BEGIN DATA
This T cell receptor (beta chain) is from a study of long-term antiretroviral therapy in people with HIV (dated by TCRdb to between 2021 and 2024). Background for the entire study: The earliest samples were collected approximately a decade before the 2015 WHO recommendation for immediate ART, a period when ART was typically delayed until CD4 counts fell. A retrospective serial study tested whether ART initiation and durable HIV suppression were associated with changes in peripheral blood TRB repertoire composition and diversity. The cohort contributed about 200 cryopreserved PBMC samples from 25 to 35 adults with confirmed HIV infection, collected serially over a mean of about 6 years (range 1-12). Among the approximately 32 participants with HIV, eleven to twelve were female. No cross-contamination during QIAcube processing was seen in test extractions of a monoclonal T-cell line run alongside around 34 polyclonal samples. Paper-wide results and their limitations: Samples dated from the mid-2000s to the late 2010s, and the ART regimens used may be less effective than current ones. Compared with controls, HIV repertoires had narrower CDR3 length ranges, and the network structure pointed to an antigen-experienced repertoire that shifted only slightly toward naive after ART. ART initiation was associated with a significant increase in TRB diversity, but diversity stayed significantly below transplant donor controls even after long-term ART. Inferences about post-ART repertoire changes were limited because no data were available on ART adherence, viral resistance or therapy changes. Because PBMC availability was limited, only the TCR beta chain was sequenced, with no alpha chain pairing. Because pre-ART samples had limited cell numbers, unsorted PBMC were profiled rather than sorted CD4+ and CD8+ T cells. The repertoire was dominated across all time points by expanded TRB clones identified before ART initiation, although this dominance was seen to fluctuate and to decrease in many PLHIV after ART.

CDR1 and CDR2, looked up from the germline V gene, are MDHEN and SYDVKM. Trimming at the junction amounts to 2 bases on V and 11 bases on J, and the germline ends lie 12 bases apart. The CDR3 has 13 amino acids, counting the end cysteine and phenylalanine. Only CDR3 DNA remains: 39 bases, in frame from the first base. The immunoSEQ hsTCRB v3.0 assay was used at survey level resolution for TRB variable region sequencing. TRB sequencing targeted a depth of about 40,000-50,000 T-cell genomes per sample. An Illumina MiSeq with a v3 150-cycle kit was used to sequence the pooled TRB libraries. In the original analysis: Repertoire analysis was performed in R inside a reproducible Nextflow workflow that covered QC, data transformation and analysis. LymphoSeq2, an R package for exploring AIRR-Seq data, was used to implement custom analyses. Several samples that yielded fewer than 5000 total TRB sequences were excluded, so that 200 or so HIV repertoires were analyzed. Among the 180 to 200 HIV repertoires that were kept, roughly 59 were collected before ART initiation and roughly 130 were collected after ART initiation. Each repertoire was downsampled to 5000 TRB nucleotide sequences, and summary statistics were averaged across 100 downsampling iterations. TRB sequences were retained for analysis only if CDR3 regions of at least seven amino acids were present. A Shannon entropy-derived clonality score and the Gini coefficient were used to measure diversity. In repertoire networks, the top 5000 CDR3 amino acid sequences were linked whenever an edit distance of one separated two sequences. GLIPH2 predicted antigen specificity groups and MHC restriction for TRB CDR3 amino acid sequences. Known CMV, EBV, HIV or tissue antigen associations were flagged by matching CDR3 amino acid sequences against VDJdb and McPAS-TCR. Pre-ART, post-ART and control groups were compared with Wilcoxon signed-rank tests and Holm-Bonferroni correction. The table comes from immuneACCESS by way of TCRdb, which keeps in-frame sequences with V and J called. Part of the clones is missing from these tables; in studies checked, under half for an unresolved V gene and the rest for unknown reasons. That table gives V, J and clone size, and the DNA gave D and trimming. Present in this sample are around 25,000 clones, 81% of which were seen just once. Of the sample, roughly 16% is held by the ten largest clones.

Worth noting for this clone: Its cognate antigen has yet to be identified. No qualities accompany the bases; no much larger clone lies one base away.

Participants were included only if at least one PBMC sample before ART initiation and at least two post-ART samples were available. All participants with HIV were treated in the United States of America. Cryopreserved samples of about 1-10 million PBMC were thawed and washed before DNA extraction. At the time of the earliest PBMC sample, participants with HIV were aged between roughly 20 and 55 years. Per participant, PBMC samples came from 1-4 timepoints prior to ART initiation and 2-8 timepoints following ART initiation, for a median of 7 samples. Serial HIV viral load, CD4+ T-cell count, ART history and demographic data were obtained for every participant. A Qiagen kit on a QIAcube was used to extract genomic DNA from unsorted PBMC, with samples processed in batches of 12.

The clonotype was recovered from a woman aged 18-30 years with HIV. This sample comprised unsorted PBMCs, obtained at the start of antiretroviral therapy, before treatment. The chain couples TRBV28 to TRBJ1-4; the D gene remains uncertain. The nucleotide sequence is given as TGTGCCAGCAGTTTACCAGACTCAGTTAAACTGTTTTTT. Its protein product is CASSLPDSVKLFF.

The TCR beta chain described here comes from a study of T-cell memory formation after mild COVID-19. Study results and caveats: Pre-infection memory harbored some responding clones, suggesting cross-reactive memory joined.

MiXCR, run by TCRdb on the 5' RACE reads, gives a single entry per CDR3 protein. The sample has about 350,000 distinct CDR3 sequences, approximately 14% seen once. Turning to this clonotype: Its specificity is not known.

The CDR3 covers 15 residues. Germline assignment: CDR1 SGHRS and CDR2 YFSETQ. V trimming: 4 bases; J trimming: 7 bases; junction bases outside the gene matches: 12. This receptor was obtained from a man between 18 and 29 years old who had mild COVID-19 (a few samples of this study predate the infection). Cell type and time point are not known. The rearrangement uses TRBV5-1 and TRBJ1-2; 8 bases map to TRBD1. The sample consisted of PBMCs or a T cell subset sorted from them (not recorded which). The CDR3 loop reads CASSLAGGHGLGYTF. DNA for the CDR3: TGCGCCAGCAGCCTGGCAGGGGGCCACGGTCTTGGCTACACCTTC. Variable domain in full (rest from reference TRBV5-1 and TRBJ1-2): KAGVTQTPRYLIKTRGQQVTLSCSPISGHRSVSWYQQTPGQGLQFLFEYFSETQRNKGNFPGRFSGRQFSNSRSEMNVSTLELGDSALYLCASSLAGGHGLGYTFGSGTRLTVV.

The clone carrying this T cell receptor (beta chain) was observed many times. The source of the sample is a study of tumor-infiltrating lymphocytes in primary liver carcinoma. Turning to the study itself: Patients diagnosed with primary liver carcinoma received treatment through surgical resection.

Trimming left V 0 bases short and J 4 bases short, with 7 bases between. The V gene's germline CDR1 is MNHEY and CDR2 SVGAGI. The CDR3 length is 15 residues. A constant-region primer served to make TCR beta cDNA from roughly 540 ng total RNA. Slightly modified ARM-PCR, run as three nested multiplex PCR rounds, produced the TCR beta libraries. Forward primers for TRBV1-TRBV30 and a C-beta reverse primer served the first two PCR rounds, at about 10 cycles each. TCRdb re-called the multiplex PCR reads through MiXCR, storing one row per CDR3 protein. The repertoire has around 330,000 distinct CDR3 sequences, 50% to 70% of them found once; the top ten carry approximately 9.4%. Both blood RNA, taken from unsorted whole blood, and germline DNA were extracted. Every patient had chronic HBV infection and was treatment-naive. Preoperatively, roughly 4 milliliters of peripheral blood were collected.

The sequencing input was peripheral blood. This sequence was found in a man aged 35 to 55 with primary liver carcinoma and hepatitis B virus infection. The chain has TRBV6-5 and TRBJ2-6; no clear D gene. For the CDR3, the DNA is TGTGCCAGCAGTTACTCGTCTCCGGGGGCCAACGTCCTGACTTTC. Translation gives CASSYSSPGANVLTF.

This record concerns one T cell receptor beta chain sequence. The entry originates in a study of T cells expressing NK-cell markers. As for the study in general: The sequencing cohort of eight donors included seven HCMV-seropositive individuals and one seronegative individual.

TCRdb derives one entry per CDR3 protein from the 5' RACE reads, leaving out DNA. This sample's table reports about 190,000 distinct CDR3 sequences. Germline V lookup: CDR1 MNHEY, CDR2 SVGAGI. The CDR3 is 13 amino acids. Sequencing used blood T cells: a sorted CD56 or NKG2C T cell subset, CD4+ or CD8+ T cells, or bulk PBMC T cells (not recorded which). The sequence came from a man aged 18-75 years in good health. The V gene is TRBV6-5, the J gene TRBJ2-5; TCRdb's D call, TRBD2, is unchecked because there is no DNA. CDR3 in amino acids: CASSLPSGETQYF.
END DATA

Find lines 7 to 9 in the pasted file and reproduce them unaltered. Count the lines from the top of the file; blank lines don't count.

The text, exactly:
MiXCR, run by TCRdb on the 5' RACE reads, gives a single entry per CDR3 protein. The sample has about 350,000 distinct CDR3 sequences, approximately 14% seen once. Turning to this clonotype: Its specificity is not known.

The CDR3 covers 15 residues. Germline assignment: CDR1 SGHRS and CDR2 YFSETQ. V trimming: 4 bases; J trimming: 7 bases; junction bases outside the gene matches: 12. This receptor was obtained from a man between 18 and 29 years old who had mild COVID-19 (a few samples of this study predate the infection). Cell type and time point are not known. The rearrangement uses TRBV5-1 and TRBJ1-2; 8 bases map to TRBD1. The sample consisted of PBMCs or a T cell subset sorted from them (not recorded which). The CDR3 loop reads CASSLAGGHGLGYTF. DNA for the CDR3: TGCGCCAGCAGCCTGGCAGGGGGCCACGGTCTTGGCTACACCTTC. Variable domain in full (rest from reference TRBV5-1 and TRBJ1-2): KAGVTQTPRYLIKTRGQQVTLSCSPISGHRSVSWYQQTPGQGLQFLFEYFSETQRNKGNFPGRFSGRQFSNSRSEMNVSTLELGDSALYLCASSLAGGHGLGYTFGSGTRLTVV.

The clone carrying this T cell receptor (beta chain) was observed many times. The source of the sample is a study of tumor-infiltrating lymphocytes in primary liver carcinoma. Turning to the study itself: Patients diagnosed with primary liver carcinoma received treatment through surgical resection.